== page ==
Utility-sponsored community solar gardens offer real benefits to the grid, especially when the utility has a say in where to site the project, because they can be sited where they are most needed, even closer to load on the grid than polluting natural gas plants.
Utilities are ideally positioned to expand community solar. Because of their regulated and guaranteed rate of return, the market sees that they are less risky investments. So they can generally borrow at lower rates than solar developers. And solar prices are becoming competitive with fossil energy at wholesale.
Sidestepping the conflict with utilities over net energy metering, Arizona-based First Solar is partnering with developer Clean Energy Collective (CEC), and working with several utilities in supplying modules for community-solar projects in Colorado and Texas.
“One of the reasons that we got into this market is that we saw the opportunity to serve the growing interest in community generation, but do it in a way that aligns with how we operate, which has always been about forming utility partnerships,” Rebecca Campbell, community solar market development manager at First Solar, said. “We see an opportunity to partner with utilities that we have already formed relationships with, and do it in a way that’s not in conflict with their business model.”
Built By a Survivor of Solar Wars
As the solar developer that leads the 100+ MW utility-scale solar space in the U.S., First Solar is almost the only thin-film firm left standing. The sector had been left for dead on the brutal solar battlefield that ruthlessly killed off solar companies during the Solyndra era, but First Solar has shown its CdTe thin film technology can be cheaper and more efficient than standard silicone-based solar.
First Solar is vertically integrated. They manufacture the modules and the balance of system (BOS) themselves, and develop and construct their own projects.
In general however, smaller projects are not as cost-effective to build as utility-scale ones at 100 MW and up (though they are cheaper than rooftop solar customized for one customer at a time).
First Solar does not typically develop or construct community-solar projects itself, but instead, supplies the modules to its community-solar partner CEC, which markets and administers the subscriptions and develops and constructs the projects.
Community gardens are a way to go solar for the 50 percent who are not able to go solar themselves, whether because they rent, have unsuitable or shaded rooftops, don’t meet the credit requirements of solar leasing companies or second mortgages (over 650 FICO), or because their city doesn’t make PACE financing available to all homeowners.
Community Solar Protects Against Net-Metering Reversals
Although community solar gardens have always been seen as the solution for those who can’t go solar; with the new threat of rollbacks in net metering, even those who can go solar themselves might take a second look. Contracts with utilities are better protected against the kind of rate rollbacks that solar homeowners experienced in Nevada.
“Where rooftop differs is that the contract is between a third party and its customer,” Campbell explained. “You could argue that the utility had nothing to do with what’s in that contract. They didn’t agree to pay a net-metering rate that is fixed indefinitely.”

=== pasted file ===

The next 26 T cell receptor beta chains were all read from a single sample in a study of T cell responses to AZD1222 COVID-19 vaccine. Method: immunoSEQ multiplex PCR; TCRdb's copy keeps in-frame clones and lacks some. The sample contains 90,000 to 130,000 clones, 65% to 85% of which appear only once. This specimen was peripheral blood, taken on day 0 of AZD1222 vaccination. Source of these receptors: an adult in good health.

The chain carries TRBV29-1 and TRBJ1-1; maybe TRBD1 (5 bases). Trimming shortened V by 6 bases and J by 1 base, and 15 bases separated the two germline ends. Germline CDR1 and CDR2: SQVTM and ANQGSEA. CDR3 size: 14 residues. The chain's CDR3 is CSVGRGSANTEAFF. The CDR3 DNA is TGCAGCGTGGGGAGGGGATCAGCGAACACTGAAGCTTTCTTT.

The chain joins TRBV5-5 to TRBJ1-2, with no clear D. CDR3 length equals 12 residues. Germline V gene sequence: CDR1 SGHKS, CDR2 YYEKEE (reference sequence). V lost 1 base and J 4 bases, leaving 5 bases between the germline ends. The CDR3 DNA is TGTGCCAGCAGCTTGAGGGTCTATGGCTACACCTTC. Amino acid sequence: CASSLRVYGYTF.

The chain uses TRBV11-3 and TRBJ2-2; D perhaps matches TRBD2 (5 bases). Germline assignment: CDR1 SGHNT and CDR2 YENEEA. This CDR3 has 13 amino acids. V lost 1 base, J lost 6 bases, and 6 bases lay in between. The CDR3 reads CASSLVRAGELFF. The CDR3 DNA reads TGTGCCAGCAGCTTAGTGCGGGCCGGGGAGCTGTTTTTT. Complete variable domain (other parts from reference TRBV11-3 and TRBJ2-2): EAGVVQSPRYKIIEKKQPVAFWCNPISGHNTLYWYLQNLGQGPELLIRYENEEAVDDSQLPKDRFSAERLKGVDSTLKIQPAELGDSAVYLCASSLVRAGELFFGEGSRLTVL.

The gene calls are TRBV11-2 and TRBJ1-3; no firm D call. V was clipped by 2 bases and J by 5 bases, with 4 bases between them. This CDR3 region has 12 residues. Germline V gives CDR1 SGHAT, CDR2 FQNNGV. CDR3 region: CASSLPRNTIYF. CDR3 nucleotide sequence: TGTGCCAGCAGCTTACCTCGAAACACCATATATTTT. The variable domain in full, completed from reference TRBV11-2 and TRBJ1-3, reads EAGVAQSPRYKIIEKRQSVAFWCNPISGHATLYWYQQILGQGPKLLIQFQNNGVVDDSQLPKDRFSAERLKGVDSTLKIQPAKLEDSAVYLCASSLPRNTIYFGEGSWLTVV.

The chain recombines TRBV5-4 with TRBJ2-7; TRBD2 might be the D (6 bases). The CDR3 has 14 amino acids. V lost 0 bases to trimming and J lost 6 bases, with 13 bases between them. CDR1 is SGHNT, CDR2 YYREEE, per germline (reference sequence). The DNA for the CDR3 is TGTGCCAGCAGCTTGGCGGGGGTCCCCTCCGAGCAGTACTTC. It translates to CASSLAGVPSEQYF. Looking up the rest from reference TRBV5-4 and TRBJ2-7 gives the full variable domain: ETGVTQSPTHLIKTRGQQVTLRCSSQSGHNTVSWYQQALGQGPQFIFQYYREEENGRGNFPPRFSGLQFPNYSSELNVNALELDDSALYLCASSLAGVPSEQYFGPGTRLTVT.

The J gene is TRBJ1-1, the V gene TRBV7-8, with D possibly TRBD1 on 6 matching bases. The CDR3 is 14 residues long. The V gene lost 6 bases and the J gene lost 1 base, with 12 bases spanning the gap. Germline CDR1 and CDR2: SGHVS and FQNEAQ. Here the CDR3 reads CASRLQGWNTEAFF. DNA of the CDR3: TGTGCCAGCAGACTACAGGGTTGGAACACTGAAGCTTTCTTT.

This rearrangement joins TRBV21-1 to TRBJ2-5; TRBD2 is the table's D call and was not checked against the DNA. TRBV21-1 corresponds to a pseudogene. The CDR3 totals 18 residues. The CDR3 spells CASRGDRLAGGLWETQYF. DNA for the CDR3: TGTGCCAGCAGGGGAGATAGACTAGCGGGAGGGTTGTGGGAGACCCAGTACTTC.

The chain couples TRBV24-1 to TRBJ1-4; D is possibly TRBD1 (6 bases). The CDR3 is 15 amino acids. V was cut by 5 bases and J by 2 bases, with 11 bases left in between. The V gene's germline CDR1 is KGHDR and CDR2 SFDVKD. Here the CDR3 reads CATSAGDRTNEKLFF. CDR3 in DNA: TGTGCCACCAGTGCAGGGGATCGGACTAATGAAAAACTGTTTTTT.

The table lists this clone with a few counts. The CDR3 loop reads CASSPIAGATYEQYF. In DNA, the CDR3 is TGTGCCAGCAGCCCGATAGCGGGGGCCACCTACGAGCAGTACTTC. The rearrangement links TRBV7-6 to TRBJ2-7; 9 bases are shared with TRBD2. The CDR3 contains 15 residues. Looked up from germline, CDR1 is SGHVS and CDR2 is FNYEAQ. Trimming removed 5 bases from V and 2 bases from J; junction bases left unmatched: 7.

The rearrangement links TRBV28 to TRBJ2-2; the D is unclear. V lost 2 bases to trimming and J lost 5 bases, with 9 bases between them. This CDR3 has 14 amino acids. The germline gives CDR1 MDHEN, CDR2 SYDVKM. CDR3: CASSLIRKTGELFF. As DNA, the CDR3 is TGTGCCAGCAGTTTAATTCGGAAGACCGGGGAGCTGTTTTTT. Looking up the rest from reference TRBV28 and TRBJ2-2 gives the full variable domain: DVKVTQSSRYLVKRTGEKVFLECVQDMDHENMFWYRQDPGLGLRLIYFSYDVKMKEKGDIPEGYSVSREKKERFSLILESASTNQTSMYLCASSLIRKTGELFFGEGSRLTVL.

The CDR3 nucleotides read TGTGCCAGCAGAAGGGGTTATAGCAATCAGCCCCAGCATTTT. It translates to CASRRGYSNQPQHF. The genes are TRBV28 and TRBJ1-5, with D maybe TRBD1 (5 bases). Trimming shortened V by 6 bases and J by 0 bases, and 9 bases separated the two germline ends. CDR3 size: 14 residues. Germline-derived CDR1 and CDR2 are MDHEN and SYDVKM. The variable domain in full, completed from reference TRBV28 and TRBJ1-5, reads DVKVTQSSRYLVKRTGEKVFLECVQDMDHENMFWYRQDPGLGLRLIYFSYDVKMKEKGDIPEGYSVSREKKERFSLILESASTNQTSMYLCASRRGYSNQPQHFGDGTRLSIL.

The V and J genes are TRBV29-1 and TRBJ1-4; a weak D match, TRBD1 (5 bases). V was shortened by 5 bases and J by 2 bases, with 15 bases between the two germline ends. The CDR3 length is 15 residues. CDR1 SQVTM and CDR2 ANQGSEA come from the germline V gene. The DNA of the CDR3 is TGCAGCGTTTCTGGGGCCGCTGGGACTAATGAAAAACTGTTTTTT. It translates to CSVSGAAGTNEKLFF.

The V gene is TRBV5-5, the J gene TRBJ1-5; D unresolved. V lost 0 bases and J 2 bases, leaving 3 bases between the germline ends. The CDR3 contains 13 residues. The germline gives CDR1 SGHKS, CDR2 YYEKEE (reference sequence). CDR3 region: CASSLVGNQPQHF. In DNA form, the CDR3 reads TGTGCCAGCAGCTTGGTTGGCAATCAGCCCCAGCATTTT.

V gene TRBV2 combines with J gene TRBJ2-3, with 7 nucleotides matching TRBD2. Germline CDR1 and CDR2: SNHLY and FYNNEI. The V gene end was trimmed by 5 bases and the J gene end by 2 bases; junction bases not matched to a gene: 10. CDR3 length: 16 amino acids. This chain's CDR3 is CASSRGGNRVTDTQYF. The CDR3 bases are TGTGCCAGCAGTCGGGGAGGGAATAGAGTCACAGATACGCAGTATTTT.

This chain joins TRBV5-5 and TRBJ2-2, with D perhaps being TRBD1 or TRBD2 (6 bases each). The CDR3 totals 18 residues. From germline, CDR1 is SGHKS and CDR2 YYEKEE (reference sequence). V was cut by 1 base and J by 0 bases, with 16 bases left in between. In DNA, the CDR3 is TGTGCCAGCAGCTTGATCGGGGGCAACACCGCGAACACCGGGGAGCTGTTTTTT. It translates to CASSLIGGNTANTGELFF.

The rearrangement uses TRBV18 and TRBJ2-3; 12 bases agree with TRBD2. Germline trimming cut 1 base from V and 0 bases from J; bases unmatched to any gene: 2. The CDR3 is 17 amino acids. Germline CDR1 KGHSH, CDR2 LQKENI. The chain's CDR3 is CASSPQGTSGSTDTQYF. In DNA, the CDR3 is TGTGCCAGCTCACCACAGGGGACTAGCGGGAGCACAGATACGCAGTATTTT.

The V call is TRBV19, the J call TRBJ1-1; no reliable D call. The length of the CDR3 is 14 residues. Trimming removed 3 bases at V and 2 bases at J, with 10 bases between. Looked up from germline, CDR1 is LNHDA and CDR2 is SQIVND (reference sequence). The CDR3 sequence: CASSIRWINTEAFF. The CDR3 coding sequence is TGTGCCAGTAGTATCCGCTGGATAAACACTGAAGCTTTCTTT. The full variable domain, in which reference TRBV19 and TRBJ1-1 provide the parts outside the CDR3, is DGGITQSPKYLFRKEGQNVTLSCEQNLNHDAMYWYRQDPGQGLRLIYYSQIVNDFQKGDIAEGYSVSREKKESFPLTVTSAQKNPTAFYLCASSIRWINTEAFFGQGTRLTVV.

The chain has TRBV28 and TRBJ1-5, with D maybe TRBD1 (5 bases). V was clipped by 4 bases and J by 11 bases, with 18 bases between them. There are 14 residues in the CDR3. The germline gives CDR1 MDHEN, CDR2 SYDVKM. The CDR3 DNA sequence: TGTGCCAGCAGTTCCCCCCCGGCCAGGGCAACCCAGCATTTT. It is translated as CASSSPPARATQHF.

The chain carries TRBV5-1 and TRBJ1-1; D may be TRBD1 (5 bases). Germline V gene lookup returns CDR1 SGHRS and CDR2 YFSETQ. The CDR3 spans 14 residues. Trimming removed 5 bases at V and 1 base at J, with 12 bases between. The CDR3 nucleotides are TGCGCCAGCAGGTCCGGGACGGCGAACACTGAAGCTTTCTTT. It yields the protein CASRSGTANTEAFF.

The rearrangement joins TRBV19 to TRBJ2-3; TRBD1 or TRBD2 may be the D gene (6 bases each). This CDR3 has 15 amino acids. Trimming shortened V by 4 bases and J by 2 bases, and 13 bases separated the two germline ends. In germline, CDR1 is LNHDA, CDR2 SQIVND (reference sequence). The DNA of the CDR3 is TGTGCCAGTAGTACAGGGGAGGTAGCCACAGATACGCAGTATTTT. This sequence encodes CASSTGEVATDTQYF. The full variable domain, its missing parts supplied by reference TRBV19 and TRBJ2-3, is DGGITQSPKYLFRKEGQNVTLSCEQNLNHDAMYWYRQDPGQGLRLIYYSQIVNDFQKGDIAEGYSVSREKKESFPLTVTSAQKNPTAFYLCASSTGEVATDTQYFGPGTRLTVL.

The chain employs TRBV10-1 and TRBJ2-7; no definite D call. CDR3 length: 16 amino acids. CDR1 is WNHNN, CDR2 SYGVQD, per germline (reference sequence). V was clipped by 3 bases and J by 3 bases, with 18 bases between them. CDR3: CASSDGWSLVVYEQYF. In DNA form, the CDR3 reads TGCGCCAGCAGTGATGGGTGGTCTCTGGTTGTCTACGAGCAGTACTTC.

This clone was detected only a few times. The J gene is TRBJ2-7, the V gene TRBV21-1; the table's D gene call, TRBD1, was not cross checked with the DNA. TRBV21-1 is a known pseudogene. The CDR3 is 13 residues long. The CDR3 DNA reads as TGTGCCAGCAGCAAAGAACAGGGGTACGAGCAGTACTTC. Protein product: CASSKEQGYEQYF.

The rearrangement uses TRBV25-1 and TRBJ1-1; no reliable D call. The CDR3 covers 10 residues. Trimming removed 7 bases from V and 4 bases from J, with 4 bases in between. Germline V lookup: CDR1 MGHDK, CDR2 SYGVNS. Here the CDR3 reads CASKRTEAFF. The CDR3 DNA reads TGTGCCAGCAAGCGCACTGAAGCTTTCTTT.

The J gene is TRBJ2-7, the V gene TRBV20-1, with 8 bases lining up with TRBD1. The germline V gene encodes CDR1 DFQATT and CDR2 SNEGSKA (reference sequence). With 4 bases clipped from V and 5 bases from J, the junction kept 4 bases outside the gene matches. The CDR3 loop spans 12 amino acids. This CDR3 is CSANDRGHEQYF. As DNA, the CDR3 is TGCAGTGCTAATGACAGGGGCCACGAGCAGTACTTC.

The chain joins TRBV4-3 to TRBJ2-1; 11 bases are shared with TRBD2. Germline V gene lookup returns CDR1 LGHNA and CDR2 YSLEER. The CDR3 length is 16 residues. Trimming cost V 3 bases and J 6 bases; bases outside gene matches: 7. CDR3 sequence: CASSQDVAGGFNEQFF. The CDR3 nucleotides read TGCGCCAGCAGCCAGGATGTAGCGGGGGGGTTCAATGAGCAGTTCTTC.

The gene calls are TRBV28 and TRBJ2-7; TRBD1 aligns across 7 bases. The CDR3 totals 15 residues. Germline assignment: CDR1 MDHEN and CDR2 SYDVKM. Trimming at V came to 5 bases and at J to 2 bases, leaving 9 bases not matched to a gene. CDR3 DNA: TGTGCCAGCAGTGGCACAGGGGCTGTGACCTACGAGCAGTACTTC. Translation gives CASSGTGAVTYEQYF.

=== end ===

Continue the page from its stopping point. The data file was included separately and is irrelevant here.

To avoid complicated SEC rules regarding investments, community solar gardens allow subscriptions only up to 100 percent of a subscriber’s average annual use. Campbell said that most programs are structured with a cap so customers in large homes with high demand don’t monopolize a project.
“The cap might be either 100 percent of your average demand, or up to 10 kW,” she said.
In California, Pacific Gas & Electric (PG&E) has been permitted by regulators to build up to 272 MW of its Solar Choice solar gardens. Ratepayers can check a box on their PG&E bill to receive all of their electricity from a solar garden, either by buying into one directly that a developer builds independently, or one PG&E develops.
PG&E has little risk from possible under subscription, as any surplus capacity is counted towards their next RPS, according to PG&E program manager Molly Hoyt. PG&E is well-embarked on California’s RPS, having just announced it is already now 30 percent renewable, surpassing the 2015 target of 25 percent. The 2030 target is 50 percent.
Subscribers pay a little extra per kilowatt hour to participate.
“This ensures non-subscribers aren’t subsidizing a subscriber’s choice to go solar,” Hoyt said.
What Is a Fair Price?
Until recently, solar was the most expensive electricity option; however, now solar prices are dropping fast.
Generally, solar costs the least when built at utility-scale (100 MW and up). First Solar broke records last year with its 100-MW solar project in Nevada at a starting PPA rate of 3.87 cents per kWh (escalating 3 percent annually).
But even for smaller projects like community solar gardens, which range up to 20 MW, prices like this are becoming a new reality. The City of Palo Alto recently signed a 26 MW solar PPA at under 4 cents per kW.
Community solar projects range from half a megawatt to about 20 MW.
“We’re getting to a point where the utilities are actually saving money on these kinds of programs,” Nancy LaPlaca, principal of LaPlaca Associates, said. LaPlaca is former policy advisor to a Democratic Commissioner at the Arizona Corporation Commission overseeing utilities.
“I remember in Colorado, many years ago, they had this program called Windsource, with green power pricing where you pay some premium. But even though gas is dirt cheap, wind is cheaper,” LaPlaca said. “Yet the utility still charges a premium for subscribing to that wind program.”
Xcel still offers Windource subscriptions for an extra 2 cents per kWh — even though wind is now so cheap in Colorado that wind actually displaces gas.
Lead image: Community concept. Credit: Shutterstock.